Stakeholders advise: CSA in Nepal should be guided by Agriculture Development Strategy


Posted on: 1/8/2016

By: Surendra Gautam, Keshab Thapa and Arun KC

Surendra Gautam and Keshab Thapa from LI-BIRD and Arun KC from CCAFS tell us about a national level project launching workshop held in Nepal to bring key stakeholders together to share project objectives and define the way forward. 

48 participants representing government agencies, private sectors, non-governmental organizations and research institutes participated in the National Inception Workshop of the ‘Scaling-Up Climate Smart Agriculture (CSA) in Nepal’ project held on 30 July 2015 in Kathmandu, Nepal. The participation of government institutions was exceptionally strong; it included representatives from Ministry of Agricultural Development (MoAD), Ministry of Federal Affairs and Local Development (MoFALD), Nepal Agricultural Research Council (NARC), District Agriculture Development Offices (DADOs) and the District Development Committees (DDCs) from the CSA project districts, namely, Lamjung, Kaski, and Nawalparasi. 

During the workshop, the project team shared the objectives, outcomes and outputs, project deliverables, major activities, and budget of the project in the workshop. Further, CCAFS-South Asia shared the scope, opportunities, potential, and constraints about scaling up CSA in Nepal. 

The Chief Guest, Dr. Rajendra Adhikari, Joint Secretary of MoAD, inaugurated the workshop and set the tone by highlighting the importance of CSA and its direct relevance with the recently approved Agricultural Development Strategy (ADS) of Nepal. Dr. Adhikari further stressed that, “The recently endorsed Agriculture Development Strategy (ADS) 2015-2035 is the main policy document for climate smart agriculture for next 20 years.  The CSA project should use this document as a checklistfor the project”. Dr. Adhikari considered that the project’s role is very important to develop a robust working relationship between NGOs and GOs -- from the national to the local level. 

More importantly, the project’s outputs directly contribute to the implementation of Nepal’s ADS. The project’s contribution will be through the recommendation of portfolio of CSA technologies and practices for three agro-ecological zones of Nepal, preparation of CSA scaling up pathways and implementation plan, and building capacity of agricultural extension staff and local stakeholders including women and disadvantaged groups.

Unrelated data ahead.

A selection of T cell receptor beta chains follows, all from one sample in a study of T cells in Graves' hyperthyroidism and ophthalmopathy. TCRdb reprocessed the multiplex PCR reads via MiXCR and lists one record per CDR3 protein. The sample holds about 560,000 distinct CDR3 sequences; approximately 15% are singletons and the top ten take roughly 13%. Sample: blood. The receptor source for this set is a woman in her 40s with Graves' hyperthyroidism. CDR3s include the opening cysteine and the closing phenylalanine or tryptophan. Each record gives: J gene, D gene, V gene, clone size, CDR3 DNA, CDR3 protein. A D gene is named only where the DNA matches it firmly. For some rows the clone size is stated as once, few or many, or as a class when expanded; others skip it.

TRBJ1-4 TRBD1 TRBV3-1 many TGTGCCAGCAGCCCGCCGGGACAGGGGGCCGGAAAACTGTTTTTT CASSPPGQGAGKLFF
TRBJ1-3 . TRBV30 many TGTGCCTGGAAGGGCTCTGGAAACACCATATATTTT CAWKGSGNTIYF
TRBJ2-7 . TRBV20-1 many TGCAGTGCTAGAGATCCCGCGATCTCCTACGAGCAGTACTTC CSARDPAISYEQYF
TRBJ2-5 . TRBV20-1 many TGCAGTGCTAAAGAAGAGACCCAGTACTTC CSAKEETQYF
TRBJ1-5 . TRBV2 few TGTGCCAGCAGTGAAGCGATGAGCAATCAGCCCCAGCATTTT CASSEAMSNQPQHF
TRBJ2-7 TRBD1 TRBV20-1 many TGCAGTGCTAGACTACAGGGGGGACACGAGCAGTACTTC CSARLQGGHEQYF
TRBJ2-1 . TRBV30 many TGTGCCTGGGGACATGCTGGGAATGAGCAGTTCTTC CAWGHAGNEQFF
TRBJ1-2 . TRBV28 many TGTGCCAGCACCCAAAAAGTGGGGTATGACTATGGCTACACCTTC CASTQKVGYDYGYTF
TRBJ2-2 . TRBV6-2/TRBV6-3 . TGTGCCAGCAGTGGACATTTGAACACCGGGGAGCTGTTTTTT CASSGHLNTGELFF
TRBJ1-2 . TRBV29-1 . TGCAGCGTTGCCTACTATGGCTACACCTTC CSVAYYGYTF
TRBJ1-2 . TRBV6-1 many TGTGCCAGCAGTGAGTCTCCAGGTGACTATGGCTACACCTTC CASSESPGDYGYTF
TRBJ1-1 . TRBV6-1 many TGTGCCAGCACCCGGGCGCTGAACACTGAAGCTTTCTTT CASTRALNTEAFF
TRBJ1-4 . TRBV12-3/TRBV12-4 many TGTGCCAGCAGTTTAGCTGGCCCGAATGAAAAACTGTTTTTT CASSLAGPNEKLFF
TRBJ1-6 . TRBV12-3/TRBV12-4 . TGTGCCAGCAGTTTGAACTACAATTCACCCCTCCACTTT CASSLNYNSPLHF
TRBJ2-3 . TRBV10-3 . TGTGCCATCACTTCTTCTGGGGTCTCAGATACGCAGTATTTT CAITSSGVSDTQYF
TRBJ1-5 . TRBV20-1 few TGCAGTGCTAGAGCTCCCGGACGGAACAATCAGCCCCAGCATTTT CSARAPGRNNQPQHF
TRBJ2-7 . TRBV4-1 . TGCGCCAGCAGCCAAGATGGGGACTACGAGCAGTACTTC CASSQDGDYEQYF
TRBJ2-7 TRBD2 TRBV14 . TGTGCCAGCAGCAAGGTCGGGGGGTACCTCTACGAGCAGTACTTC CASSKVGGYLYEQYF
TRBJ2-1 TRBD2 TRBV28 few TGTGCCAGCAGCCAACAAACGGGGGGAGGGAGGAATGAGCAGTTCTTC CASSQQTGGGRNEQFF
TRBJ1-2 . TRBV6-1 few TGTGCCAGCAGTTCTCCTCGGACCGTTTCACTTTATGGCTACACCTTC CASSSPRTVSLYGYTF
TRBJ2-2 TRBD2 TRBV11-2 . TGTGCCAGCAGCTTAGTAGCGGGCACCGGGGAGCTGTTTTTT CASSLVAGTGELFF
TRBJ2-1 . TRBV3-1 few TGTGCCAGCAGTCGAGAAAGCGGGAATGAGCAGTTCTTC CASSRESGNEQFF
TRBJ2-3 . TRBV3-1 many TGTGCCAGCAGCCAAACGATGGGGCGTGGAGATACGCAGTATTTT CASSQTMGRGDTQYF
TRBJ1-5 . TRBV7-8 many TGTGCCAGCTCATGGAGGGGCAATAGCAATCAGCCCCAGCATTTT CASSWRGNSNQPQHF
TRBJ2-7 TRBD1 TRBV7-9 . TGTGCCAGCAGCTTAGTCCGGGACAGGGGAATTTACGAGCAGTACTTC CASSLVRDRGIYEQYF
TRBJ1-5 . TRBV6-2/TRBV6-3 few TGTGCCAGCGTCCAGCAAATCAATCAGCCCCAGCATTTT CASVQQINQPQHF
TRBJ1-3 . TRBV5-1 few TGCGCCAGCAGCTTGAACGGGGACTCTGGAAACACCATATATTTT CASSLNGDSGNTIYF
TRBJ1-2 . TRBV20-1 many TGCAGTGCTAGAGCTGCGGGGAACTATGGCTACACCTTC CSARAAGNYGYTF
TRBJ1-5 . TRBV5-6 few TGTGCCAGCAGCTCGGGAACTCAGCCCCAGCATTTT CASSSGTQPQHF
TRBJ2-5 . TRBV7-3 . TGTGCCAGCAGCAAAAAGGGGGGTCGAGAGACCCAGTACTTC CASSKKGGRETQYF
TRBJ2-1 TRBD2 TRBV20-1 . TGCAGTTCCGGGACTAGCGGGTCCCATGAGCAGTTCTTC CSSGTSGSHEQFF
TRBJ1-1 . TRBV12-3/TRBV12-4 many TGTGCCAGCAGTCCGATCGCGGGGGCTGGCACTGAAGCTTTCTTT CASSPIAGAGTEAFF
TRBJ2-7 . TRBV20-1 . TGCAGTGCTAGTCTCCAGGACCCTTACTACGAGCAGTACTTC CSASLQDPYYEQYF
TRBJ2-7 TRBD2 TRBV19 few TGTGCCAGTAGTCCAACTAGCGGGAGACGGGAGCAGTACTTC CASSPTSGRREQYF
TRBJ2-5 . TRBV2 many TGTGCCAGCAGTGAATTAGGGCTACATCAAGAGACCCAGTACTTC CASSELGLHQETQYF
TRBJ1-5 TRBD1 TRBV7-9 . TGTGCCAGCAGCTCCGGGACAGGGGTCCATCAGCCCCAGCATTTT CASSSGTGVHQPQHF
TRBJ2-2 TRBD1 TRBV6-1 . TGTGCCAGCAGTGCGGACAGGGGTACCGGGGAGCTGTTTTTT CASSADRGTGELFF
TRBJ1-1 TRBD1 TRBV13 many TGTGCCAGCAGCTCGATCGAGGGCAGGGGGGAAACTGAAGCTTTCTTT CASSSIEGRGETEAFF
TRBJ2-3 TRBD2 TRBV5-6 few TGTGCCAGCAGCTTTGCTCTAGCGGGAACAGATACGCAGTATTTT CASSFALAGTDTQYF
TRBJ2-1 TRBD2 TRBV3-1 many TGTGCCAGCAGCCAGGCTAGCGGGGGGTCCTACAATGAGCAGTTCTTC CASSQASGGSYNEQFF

Dr. Balaram Thapa, Executive Director of LI-BIRD, spoke on the CSA project milestones: "The project aims to bring in and integrate experience on climate smart interventions from within the country and abroad as a means of scaling-up activities in the future." Dr. Thapa highlighted the importance of linking the project to Nepal’s diverse agro-ecological conditions, climate change impacts on rural livelihoods. 

 

Figure 1: Methodological framework for developing CSA scaling-up and implementation plan for Nepal 

 

Mr. Ram Chandra Khanal, CDKN Country Engagement Lead for Nepal, said that, "Just speaking about climate change is not enough unless we adequately strengthen the linkage between climate change and agricultural development." He highlighted the urgency of climate smart agriculture referring to the finding of the CDKN commissioned study on Economic Impact Assessment of Climate Change in key sectors of Nepal. The finding has revealed  that 0.8% GDP in Agriculture has been impacted by climate change in Nepal. “Adaptation measures and the activities combining adaptation and mitigation needs integration for the sustainable agricultural system,” Mr. Khanal stressed. 

The role of the private sector: Mr. Pradeep Maharjan, Chief Executive Officer of Agro-Enterprise Center (AEC), Nepal spoke on the nexus between private sector and CSA research and scaling up and its potential to influence climate adaptation in the agriculture sector and towards generating knowledge relevant to the project outcomes. Mr. Maharjan urged the project team to share the project outputs and achievements with the private sector such as AEC, Nepal Chamber of Commerce and Industries, and agro-input suppliers. 

Likewise, Mr. Laxmi Dutta Bhatta, from ICIMOD suggested to carry outsite specific vulnerability assessment to identify the appropriate interventions at appropriate level which helps to link CSA technologies and practices with the risk and vulnerability of the community for sustained increase in food production and productivity. 

Key recommendation from the participants:

·    Include key stakeholders at national and sub-national level in project implementation, monitoring and evaluation, and development of CSA implementation pathway and guidelines

  • Disseminate key outputs and learning of the project to the government and private sector at different levels by organizing periodic meetings and discussions
  • Align the CSA project outcomes with current government programs and Agricultural Development Strategy (ADS)
  • Focus on market and value chain through engaging with private sector
  • Emphasize technologies that are farmer friendly, readily acceptable, and based on community needs, local knowledge and resources
  • Conduct the site specific climatic vulnerability and design the CSA research
  • Focus on capacity building of government staff at different levels with more focus on sub-national level